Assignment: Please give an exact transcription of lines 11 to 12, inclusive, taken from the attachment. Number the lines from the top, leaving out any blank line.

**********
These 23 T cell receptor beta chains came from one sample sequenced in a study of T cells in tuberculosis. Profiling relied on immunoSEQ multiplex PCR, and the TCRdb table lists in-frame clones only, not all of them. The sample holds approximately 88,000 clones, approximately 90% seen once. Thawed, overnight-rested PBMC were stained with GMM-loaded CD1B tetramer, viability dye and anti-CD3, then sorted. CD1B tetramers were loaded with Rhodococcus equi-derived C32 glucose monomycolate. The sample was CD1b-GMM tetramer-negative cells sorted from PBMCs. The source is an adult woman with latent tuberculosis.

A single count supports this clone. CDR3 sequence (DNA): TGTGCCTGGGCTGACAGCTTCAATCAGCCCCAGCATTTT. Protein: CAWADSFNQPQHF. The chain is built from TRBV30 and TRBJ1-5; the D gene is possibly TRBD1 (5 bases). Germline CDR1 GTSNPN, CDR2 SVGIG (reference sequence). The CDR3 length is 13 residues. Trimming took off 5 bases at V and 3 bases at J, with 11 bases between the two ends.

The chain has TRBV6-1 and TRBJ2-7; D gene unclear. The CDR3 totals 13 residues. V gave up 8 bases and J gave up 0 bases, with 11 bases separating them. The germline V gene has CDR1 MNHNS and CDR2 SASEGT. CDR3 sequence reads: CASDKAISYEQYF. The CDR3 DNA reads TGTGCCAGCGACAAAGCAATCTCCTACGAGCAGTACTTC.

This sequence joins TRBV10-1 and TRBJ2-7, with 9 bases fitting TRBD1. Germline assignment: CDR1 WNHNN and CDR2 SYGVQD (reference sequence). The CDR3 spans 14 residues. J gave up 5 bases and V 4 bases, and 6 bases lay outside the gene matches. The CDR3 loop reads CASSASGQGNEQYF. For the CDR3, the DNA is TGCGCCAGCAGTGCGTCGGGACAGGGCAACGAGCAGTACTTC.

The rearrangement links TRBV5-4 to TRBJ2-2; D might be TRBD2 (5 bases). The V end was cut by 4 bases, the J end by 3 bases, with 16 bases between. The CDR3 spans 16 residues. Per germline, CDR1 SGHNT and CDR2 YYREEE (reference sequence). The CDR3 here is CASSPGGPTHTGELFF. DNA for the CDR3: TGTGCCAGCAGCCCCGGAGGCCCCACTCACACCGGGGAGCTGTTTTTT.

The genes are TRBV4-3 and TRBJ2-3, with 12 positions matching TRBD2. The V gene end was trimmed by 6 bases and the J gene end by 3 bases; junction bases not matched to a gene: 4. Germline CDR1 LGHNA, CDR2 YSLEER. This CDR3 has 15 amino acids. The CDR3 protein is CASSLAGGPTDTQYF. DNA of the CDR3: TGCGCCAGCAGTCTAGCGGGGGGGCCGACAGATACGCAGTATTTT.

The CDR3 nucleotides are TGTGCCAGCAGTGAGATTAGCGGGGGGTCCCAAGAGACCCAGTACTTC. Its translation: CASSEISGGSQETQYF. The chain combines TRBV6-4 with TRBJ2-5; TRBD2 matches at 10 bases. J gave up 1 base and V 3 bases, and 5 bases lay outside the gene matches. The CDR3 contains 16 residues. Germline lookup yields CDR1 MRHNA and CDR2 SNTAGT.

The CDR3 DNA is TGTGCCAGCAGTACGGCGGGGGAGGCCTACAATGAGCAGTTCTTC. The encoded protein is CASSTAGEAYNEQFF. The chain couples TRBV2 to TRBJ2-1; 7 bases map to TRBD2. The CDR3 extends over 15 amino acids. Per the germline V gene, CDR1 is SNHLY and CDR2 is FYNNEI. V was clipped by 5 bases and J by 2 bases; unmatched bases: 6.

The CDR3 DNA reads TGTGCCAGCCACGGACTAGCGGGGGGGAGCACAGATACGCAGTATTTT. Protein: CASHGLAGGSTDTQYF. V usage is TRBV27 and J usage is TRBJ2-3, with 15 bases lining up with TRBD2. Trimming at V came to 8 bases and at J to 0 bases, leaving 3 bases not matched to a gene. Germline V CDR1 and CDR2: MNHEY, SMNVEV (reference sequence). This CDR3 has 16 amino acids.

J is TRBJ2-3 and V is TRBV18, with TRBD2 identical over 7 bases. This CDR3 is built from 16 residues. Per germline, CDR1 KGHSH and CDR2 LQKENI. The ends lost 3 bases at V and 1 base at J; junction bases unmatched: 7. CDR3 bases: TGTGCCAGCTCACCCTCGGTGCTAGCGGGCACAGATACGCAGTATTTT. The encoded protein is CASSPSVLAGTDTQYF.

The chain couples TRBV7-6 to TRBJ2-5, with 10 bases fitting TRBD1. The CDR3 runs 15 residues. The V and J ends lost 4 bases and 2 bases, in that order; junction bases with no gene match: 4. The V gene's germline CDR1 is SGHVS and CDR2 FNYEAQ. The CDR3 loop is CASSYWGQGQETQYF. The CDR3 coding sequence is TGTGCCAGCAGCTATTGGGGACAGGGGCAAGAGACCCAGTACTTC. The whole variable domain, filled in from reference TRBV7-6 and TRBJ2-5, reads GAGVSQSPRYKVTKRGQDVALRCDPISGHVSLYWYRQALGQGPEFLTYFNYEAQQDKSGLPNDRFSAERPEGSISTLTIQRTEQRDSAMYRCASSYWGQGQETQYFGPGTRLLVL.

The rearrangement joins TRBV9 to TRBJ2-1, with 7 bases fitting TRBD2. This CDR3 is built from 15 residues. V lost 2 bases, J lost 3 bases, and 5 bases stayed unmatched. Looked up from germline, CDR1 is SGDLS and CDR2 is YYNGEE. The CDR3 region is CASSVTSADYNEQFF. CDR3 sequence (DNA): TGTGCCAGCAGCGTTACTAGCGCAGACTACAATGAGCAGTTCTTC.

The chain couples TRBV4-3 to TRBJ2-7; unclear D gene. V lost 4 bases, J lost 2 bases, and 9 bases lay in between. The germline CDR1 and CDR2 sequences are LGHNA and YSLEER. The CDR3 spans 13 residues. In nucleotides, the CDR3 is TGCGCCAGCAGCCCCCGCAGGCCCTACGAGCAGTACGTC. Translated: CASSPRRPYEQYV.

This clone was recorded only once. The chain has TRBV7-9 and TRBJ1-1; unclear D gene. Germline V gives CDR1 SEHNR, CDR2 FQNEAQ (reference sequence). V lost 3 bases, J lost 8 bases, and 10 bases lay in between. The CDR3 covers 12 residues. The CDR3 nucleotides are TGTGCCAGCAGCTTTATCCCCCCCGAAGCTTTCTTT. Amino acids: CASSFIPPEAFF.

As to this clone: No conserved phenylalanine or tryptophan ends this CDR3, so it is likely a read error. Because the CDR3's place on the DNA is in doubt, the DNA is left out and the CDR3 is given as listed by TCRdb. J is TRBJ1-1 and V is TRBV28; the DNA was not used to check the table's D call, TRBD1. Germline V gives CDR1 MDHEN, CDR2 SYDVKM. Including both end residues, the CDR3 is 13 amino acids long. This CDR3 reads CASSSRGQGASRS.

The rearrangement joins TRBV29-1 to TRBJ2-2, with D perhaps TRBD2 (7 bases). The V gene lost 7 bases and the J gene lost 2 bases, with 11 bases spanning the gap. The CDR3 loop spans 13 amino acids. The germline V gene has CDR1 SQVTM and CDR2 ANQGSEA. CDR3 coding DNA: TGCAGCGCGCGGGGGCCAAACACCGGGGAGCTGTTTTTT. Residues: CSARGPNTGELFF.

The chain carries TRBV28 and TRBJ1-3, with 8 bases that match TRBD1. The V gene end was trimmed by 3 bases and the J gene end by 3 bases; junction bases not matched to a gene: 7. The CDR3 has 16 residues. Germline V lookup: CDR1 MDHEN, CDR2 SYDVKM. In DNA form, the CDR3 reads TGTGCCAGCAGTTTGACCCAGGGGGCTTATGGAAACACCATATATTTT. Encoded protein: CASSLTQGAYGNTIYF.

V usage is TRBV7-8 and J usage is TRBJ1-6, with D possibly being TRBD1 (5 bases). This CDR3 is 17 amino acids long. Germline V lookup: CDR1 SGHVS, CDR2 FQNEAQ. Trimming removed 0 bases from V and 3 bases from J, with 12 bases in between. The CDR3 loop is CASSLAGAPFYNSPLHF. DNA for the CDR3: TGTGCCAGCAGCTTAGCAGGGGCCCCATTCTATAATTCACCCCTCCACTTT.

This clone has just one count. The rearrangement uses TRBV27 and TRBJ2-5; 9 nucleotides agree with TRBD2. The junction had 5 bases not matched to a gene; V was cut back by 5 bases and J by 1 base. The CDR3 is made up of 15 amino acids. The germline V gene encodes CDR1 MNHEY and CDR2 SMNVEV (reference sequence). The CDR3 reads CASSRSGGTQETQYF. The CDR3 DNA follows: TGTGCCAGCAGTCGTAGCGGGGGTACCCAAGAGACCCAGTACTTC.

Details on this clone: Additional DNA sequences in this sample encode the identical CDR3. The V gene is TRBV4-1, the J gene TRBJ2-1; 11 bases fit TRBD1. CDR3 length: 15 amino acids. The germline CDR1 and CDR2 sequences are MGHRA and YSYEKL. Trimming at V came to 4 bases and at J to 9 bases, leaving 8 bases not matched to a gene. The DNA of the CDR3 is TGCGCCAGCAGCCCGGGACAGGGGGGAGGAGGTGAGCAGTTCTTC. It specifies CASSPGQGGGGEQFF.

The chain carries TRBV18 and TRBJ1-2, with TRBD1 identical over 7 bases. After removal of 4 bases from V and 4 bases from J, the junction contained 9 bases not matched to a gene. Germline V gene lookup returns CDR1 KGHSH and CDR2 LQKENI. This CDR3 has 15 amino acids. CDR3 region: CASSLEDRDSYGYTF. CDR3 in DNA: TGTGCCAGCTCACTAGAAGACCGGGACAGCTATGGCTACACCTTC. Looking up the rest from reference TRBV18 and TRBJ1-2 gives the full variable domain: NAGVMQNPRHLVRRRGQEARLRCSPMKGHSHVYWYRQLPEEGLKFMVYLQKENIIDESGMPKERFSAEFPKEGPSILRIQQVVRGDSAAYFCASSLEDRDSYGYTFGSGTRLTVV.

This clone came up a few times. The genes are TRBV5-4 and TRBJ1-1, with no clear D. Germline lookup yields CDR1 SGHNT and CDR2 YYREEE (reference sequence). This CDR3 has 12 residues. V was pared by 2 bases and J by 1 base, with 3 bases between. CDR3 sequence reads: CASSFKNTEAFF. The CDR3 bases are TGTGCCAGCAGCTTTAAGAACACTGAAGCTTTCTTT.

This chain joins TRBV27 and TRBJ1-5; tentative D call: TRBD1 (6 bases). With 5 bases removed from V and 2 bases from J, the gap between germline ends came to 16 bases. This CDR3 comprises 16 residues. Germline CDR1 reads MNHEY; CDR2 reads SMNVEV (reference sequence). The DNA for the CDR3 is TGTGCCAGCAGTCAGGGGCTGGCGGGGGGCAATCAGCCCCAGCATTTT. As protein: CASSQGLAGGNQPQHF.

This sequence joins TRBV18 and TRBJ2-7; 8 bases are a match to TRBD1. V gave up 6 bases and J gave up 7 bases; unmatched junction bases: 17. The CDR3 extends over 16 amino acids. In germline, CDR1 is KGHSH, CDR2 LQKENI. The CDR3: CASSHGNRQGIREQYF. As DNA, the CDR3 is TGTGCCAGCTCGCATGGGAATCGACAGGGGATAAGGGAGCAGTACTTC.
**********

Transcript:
The chain couples TRBV7-6 to TRBJ2-5, with 10 bases fitting TRBD1. The CDR3 runs 15 residues. The V and J ends lost 4 bases and 2 bases, in that order; junction bases with no gene match: 4. The V gene's germline CDR1 is SGHVS and CDR2 FNYEAQ. The CDR3 loop is CASSYWGQGQETQYF. The CDR3 coding sequence is TGTGCCAGCAGCTATTGGGGACAGGGGCAAGAGACCCAGTACTTC. The whole variable domain, filled in from reference TRBV7-6 and TRBJ2-5, reads GAGVSQSPRYKVTKRGQDVALRCDPISGHVSLYWYRQALGQGPEFLTYFNYEAQQDKSGLPNDRFSAERPEGSISTLTIQRTEQRDSAMYRCASSYWGQGQETQYFGPGTRLLVL.

The rearrangement joins TRBV9 to TRBJ2-1, with 7 bases fitting TRBD2. This CDR3 is built from 15 residues. V lost 2 bases, J lost 3 bases, and 5 bases stayed unmatched. Looked up from germline, CDR1 is SGDLS and CDR2 is YYNGEE. The CDR3 region is CASSVTSADYNEQFF. CDR3 sequence (DNA): TGTGCCAGCAGCGTTACTAGCGCAGACTACAATGAGCAGTTCTTC.